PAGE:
Peter J. Guffin

Maintaining Public Trust in State Courts: Why Privacy Matters

This post is part four in a series examining privacy and transparency issues in the context of public access to digital court records, building on my essay “Digital Court Records Access, Social Justice and Judicial Balancing:  What Judge Coffin Can Teach Us.”

Trust is a precious commodity.  Our social interactions, as well as our relationships with businesses and other organizations, including government agencies, are dependent upon it.

Although trust can be defined in various ways, at its core, according to scholars, “[t]rust is a state of mind that enables its possessor to be willing to make herself vulnerable to another – that is, to rely on another despite a positive risk that the other will act in a way that can harm the truster.”

People disclose more when they trust.  When they believe the other party is trustworthy, they are more likely to share information about themselves.

Pine

Rolling the Dice: How Not to Protect Privacy

This post is part three in a series examining privacy and transparency issues in the context of public access to digital court records, building on my essay “Digital Court Records Access, Social Justice and Judicial Balancing:  What Judge Coffin Can Teach Us.”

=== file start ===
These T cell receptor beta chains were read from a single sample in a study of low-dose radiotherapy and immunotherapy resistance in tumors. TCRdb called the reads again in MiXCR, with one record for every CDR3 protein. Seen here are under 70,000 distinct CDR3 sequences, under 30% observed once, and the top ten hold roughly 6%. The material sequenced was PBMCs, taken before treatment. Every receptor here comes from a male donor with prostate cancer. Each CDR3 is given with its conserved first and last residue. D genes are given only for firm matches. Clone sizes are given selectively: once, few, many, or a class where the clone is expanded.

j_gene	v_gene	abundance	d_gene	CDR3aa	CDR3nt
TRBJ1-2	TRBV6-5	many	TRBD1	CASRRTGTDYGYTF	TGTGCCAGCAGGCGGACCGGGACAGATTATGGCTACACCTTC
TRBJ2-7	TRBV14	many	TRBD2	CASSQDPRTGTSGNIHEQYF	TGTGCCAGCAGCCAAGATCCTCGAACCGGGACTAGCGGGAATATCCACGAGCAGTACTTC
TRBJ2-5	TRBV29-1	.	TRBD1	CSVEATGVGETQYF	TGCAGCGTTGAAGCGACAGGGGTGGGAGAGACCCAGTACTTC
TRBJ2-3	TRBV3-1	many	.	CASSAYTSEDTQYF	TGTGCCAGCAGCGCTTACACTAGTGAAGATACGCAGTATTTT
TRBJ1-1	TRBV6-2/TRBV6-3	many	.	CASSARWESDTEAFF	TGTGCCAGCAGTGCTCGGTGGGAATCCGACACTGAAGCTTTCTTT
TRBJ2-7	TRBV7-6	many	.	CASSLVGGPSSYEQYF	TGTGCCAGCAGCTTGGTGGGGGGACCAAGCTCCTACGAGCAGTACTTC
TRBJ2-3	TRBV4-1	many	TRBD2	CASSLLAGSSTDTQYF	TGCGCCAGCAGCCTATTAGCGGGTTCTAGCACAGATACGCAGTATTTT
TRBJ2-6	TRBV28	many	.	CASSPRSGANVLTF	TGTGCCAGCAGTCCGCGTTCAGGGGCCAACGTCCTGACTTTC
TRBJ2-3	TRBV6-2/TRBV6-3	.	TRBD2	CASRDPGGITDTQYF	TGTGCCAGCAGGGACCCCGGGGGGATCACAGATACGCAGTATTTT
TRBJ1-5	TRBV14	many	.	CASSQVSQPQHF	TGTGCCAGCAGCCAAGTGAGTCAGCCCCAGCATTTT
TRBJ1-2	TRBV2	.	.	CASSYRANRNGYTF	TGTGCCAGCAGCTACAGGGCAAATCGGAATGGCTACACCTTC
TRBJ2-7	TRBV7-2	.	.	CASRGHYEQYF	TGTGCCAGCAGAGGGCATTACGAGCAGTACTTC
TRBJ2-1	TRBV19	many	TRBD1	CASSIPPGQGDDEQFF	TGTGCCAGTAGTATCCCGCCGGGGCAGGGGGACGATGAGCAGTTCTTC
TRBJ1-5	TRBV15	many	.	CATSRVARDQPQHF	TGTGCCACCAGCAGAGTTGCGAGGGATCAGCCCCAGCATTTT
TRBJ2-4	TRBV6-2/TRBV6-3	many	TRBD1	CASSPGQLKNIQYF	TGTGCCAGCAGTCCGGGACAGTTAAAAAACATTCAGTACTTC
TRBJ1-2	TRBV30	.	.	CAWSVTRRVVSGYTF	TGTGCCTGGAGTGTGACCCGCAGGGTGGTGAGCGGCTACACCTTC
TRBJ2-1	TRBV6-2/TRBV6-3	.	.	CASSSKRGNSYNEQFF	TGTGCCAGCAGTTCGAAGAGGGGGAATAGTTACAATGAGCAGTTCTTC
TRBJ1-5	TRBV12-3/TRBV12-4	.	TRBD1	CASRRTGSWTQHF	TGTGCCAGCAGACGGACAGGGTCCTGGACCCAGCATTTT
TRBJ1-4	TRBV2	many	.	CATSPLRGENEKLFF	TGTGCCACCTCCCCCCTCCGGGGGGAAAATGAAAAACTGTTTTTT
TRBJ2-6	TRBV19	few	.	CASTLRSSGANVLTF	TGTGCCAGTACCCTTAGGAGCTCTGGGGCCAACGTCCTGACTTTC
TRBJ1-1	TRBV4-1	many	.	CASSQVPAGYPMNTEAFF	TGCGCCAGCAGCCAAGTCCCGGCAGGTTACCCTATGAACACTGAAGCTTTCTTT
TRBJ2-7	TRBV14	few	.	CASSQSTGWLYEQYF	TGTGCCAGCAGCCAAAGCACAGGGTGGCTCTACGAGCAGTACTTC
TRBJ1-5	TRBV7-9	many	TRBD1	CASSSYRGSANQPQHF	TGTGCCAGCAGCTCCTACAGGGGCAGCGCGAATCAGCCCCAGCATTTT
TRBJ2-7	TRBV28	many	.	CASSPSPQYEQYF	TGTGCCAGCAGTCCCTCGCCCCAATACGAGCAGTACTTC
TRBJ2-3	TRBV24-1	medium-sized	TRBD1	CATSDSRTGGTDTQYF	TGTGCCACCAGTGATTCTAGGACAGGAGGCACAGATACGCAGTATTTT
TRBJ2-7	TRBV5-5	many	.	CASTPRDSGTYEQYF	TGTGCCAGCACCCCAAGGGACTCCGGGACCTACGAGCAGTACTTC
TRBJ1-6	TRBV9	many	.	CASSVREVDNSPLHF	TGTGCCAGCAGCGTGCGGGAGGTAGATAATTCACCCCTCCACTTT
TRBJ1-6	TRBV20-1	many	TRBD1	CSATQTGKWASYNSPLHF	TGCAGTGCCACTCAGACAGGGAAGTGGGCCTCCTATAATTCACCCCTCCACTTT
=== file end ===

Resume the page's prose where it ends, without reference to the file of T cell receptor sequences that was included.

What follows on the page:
Maine state courts plan to start rolling out a new electronic filing and case management system by year’s end.  When it’s fully operational, approximately 85% of the electronic documents submitted by filers will be immediately accessible for public inspection upon acceptance by the court.  With a few exceptions (e.g., certain adoption, child protection, juvenile, and mental health civil commitment records), all criminal, civil, and traffic infractions records would be publicly available. Some records would be accessible only at the courthouse, while others would be accessible to the public both remotely (via the internet) and at the courthouse.